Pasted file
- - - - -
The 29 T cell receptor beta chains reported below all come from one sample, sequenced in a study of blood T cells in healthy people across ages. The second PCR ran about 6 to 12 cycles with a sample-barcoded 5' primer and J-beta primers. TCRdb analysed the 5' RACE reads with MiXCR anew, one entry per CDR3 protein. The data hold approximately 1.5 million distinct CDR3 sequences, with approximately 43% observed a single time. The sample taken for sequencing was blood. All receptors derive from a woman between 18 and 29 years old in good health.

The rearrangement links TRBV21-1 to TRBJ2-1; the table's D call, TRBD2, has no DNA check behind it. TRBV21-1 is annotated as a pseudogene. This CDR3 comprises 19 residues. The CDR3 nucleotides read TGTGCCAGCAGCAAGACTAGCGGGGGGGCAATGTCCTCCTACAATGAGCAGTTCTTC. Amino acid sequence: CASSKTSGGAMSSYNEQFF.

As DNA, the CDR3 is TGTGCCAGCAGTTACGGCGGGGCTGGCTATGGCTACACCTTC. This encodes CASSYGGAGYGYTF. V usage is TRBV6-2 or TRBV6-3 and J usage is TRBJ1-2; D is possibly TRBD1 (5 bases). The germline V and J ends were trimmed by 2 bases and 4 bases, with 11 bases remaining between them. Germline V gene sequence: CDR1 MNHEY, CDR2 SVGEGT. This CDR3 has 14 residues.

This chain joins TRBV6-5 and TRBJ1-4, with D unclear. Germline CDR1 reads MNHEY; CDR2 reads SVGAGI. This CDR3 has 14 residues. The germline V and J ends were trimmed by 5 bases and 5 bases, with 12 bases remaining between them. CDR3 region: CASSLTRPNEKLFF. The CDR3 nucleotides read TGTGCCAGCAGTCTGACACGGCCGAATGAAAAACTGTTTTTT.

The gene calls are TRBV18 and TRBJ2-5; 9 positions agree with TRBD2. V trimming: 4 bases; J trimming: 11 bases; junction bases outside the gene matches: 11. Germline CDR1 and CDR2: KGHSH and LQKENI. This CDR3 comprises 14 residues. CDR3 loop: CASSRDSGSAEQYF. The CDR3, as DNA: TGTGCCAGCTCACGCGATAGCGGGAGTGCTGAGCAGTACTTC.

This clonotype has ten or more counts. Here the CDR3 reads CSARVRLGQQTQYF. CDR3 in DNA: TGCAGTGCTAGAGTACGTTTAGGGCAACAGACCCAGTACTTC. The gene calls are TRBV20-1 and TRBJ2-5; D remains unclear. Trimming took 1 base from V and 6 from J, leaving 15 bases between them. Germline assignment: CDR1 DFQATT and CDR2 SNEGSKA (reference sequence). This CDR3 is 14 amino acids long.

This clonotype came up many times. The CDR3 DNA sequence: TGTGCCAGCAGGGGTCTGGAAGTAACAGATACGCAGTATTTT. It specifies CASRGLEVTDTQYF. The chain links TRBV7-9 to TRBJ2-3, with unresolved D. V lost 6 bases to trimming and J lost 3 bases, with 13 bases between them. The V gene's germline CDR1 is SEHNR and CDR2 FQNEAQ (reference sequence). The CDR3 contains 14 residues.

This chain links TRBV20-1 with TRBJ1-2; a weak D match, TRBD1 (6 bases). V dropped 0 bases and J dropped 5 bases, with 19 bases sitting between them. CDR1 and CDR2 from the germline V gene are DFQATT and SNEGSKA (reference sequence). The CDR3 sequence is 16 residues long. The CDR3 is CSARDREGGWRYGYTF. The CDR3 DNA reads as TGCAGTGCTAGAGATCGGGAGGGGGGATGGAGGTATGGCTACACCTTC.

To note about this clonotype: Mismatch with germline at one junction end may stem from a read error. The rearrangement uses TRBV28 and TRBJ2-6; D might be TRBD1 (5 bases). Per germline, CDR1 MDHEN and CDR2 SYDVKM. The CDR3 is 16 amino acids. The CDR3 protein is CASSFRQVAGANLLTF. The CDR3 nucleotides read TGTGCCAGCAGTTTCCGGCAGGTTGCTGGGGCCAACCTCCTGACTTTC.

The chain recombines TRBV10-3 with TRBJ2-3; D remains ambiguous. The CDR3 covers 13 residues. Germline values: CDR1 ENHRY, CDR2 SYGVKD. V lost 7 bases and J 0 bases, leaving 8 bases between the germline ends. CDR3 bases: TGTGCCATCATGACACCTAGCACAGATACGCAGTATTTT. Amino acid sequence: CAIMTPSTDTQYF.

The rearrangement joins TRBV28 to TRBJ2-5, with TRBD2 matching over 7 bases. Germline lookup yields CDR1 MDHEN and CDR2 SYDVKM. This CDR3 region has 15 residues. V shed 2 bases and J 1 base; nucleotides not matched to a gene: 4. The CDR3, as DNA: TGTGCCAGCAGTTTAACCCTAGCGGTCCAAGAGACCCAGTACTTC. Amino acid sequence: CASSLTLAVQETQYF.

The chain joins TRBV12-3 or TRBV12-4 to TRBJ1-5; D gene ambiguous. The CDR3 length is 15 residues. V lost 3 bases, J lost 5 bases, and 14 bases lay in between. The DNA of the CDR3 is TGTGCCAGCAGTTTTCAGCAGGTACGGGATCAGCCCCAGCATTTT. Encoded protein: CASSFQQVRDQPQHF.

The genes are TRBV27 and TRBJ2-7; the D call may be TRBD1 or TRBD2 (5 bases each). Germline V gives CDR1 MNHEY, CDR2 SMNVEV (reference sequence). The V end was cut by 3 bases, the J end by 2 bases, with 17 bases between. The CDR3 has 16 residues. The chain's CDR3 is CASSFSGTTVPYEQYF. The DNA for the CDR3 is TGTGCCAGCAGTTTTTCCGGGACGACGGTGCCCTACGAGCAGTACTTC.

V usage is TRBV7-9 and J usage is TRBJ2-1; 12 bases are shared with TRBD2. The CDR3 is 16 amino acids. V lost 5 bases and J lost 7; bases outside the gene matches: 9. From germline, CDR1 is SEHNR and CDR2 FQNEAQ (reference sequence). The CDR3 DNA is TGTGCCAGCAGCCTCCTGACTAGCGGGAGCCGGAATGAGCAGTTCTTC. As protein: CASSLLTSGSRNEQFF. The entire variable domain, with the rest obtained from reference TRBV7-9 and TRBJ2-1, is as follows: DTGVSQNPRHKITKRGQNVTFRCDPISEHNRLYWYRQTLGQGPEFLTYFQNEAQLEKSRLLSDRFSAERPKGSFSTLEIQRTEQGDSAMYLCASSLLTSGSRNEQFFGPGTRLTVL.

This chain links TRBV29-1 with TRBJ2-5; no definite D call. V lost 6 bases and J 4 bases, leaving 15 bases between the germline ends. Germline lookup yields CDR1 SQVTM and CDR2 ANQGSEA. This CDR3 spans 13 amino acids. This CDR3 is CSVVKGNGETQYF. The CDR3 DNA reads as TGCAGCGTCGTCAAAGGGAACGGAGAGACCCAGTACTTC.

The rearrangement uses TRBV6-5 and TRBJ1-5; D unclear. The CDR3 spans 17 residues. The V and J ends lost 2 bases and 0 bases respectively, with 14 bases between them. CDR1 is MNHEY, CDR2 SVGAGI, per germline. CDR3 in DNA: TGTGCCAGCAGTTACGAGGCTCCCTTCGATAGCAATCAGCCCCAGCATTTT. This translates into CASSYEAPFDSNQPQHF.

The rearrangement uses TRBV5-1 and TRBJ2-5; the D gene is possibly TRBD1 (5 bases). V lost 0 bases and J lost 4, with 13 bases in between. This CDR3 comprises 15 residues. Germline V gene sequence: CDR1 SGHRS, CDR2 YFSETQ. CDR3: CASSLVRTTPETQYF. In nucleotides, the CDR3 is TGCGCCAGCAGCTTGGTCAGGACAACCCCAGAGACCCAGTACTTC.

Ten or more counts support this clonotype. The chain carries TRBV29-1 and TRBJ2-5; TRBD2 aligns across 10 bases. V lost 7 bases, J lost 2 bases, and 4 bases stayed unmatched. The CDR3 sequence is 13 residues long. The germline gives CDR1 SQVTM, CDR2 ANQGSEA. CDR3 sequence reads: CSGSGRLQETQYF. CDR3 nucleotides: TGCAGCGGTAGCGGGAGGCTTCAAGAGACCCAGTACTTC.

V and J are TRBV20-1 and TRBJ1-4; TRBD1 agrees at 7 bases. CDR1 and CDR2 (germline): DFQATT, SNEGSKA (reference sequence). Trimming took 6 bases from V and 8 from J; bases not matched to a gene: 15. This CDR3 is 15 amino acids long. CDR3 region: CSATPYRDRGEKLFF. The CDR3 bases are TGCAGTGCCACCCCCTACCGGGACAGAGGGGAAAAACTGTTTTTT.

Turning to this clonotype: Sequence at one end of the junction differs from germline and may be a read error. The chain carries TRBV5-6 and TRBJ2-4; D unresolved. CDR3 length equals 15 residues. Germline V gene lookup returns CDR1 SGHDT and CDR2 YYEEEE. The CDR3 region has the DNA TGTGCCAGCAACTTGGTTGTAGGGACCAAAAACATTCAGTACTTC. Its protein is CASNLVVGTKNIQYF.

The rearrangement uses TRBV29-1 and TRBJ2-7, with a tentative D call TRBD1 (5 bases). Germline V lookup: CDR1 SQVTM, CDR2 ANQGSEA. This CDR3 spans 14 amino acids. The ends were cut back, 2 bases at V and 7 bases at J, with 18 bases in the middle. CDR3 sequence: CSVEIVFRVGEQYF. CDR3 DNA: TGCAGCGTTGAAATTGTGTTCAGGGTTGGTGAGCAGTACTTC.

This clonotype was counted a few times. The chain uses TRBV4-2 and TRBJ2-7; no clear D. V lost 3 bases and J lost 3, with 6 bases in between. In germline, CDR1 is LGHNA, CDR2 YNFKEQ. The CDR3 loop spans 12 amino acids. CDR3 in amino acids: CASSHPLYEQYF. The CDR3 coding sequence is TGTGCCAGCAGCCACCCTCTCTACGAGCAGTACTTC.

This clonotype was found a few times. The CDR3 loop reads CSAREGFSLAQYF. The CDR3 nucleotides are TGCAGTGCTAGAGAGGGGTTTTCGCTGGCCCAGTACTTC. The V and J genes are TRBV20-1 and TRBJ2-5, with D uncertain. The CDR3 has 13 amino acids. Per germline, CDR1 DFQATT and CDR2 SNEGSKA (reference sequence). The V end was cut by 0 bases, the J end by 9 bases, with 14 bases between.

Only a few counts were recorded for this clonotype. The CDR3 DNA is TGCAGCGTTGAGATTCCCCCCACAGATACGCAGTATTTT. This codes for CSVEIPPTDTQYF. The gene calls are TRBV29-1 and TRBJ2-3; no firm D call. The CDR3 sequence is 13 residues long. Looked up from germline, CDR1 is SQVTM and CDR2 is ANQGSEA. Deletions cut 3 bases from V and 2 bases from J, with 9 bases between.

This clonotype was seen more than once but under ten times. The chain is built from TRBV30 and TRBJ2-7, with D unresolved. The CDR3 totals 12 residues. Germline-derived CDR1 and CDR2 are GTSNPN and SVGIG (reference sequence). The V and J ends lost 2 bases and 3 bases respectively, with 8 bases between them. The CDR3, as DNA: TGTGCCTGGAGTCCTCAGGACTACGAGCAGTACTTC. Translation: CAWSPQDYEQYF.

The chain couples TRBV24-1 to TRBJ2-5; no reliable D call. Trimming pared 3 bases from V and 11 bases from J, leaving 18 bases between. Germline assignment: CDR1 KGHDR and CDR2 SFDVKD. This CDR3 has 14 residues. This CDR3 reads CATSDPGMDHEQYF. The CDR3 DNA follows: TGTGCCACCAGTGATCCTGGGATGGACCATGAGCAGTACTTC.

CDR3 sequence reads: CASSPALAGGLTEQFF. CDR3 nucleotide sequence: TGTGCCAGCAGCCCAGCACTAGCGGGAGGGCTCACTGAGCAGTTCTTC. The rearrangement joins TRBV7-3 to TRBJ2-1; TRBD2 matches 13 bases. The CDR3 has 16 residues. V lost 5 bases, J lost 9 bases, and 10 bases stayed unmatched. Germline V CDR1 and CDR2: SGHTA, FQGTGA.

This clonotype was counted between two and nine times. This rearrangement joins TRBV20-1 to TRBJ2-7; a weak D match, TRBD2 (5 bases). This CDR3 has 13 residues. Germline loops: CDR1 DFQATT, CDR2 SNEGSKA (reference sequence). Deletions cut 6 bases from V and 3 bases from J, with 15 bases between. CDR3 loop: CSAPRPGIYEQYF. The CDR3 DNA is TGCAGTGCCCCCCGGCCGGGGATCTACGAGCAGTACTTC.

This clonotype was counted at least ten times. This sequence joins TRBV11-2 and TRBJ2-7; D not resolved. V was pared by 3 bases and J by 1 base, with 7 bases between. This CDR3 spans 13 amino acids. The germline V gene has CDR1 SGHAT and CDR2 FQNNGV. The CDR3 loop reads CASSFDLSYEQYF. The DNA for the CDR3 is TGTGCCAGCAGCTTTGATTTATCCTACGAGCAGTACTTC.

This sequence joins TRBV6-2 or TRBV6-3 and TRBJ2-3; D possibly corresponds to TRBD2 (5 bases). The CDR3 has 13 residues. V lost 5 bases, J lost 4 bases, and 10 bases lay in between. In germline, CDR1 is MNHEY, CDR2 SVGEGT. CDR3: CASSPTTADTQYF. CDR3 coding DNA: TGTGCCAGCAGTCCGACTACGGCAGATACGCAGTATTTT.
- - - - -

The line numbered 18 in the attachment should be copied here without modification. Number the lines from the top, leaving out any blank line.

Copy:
Ten or more counts support this clonotype. The chain carries TRBV29-1 and TRBJ2-5; TRBD2 aligns across 10 bases. V lost 7 bases, J lost 2 bases, and 4 bases stayed unmatched. The CDR3 sequence is 13 residues long. The germline gives CDR1 SQVTM, CDR2 ANQGSEA. CDR3 sequence reads: CSGSGRLQETQYF. CDR3 nucleotides: TGCAGCGGTAGCGGGAGGCTTCAAGAGACCCAGTACTTC.